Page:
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Malic acid

Malic acid
Skeletal structure
Ball-and-stick model

DL-Malic acid
IUPAC name
Hydroxybutanedioic acid
Other names
L-Malic acid
D-Malic acid
(–)-Malic acid
(+)-Malic acid
(S)-Hydroxybutanedioic acid
(R)-Hydroxybutanedioic acid
ChemSpider  Y
D-(+)-malic acid Y
L-(–)-malic acid Y
EC number 230-022-8
Jmol-3D images Image
Molar mass 134.09 g·mol−1
Density 1.609 g cm−3
Melting point 130 °C (266 °F; 403 K)
558 g/L (at 20 °C)[1]
Acidity (pKa) pKa1 = 3.40, pKa2 = 5.20 [2]
Related compounds
Other anions
succinic acid
tartaric acid
fumaric acid
Related compounds
sodium malate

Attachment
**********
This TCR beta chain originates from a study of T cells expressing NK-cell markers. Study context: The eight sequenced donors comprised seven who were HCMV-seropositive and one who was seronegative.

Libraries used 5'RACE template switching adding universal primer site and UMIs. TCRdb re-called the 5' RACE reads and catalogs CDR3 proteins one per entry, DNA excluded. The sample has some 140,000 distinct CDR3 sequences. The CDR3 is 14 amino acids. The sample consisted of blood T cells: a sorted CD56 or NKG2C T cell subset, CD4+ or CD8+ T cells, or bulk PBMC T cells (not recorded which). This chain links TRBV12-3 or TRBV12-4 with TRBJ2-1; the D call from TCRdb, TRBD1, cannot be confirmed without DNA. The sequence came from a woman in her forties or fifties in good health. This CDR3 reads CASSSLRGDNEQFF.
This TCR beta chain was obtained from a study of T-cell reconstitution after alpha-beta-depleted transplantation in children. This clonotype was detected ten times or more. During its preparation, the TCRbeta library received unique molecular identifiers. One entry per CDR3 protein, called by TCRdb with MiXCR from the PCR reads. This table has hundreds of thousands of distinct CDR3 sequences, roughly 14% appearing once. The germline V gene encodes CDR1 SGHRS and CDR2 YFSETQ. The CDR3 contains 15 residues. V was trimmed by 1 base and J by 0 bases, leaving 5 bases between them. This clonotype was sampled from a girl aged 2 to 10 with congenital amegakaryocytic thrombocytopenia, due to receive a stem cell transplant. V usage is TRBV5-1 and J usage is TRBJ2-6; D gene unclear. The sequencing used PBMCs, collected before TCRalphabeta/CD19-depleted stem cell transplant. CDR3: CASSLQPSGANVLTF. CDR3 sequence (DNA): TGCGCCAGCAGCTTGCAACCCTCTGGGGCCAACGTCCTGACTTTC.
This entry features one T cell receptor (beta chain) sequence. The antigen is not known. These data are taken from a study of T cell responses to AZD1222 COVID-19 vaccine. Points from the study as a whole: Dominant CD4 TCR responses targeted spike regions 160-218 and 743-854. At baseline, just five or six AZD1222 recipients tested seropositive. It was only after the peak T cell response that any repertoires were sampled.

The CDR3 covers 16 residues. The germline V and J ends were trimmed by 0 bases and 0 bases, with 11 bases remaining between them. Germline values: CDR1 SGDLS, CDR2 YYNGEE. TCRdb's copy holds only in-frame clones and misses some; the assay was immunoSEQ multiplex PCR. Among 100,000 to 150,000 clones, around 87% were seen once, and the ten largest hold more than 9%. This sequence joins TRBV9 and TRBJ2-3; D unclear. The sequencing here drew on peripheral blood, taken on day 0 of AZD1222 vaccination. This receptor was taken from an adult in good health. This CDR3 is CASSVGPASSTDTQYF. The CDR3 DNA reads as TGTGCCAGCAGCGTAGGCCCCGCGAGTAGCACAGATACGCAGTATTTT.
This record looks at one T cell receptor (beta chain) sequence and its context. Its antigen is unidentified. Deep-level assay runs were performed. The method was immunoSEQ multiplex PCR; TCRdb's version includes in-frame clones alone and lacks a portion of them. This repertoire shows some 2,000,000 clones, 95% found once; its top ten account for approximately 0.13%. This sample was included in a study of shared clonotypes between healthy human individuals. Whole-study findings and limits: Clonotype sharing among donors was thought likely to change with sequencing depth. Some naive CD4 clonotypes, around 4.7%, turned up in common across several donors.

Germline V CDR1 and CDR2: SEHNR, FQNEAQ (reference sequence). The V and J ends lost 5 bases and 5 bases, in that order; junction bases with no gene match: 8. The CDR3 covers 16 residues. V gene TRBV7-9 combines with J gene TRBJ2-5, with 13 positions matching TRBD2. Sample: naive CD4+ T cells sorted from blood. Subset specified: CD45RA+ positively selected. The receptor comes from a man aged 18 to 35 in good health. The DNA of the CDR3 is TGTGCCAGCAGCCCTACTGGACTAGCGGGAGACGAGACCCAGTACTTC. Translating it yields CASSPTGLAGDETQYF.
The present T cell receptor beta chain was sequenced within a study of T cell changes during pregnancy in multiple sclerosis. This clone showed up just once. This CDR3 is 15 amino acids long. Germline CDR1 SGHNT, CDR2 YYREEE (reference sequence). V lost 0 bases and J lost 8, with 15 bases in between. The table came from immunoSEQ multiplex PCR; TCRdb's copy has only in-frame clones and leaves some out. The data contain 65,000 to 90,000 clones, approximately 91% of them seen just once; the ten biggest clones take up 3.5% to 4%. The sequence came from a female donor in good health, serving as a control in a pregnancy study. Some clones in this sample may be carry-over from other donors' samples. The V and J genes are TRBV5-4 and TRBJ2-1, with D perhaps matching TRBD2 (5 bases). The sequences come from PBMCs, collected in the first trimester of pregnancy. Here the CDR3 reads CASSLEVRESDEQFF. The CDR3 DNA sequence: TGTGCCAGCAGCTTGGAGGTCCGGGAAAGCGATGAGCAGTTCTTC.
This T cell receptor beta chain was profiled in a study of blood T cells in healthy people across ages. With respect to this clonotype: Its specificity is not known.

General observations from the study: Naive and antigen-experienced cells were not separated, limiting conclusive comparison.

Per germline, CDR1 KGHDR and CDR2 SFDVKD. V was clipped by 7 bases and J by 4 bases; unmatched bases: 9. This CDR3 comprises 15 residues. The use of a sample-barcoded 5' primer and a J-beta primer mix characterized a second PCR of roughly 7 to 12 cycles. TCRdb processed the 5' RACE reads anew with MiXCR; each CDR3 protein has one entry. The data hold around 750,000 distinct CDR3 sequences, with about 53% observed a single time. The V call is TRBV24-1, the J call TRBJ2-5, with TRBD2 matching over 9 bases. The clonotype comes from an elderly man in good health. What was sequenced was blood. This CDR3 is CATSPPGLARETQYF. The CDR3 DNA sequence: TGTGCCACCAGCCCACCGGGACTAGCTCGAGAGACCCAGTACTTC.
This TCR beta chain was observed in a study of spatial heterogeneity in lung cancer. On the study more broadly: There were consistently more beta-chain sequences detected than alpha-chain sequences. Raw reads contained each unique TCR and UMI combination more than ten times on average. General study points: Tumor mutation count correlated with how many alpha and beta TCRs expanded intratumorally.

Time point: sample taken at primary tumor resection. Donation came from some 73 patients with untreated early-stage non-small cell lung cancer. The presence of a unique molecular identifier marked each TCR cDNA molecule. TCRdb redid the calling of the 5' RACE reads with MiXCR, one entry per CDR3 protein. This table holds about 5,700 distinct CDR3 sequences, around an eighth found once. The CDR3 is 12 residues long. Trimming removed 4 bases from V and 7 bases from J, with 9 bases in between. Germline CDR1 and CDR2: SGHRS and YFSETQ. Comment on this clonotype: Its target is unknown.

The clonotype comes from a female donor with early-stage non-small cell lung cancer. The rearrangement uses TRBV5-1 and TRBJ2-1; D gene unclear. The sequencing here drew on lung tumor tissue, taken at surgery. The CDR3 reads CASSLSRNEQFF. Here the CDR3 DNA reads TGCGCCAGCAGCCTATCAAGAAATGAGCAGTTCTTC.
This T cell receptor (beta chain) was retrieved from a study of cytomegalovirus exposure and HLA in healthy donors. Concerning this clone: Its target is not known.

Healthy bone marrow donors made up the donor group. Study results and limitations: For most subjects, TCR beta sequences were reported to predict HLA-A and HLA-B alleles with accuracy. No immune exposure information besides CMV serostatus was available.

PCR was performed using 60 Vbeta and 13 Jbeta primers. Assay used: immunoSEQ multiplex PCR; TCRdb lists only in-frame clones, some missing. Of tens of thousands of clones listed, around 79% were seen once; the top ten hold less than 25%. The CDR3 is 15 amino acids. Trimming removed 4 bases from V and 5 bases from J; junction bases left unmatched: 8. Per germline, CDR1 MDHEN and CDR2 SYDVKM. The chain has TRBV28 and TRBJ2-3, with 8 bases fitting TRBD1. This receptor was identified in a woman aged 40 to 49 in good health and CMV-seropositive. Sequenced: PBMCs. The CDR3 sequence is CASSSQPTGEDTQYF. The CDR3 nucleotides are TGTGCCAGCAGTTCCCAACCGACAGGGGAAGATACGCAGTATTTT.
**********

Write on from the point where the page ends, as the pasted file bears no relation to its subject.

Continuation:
Except where otherwise noted, data are given for materials in their standard state (at 25 °C [77 °F], 100 kPa).
 N  (: Y/N?)

Malic acid is an stereoisomeric forms (L- and D-enantiomers), though only the L-isomer exists naturally. The salts and esters of malic acid are known as malates. The malate anion is an intermediate in the citric acid cycle.


  • Biochemistry 1
  • Malic acid in food 2
  • Production and main reactions 3
  • Interactive pathway map 4
  • See also 5
  • References 6
  • External links 7


L-Malic acid is the naturally occurring form, whereas a mixture of L- and D-malic acid is produced synthetically.

Malate plays an important role in biochemistry. In the C4 carbon fixation process, malate is a source of CO2 in the Calvin cycle. In the citric acid cycle, (S)-malate is an intermediate, formed by the addition of an -OH group on the si face of fumarate. It can also be formed from pyruvate via anaplerotic reactions.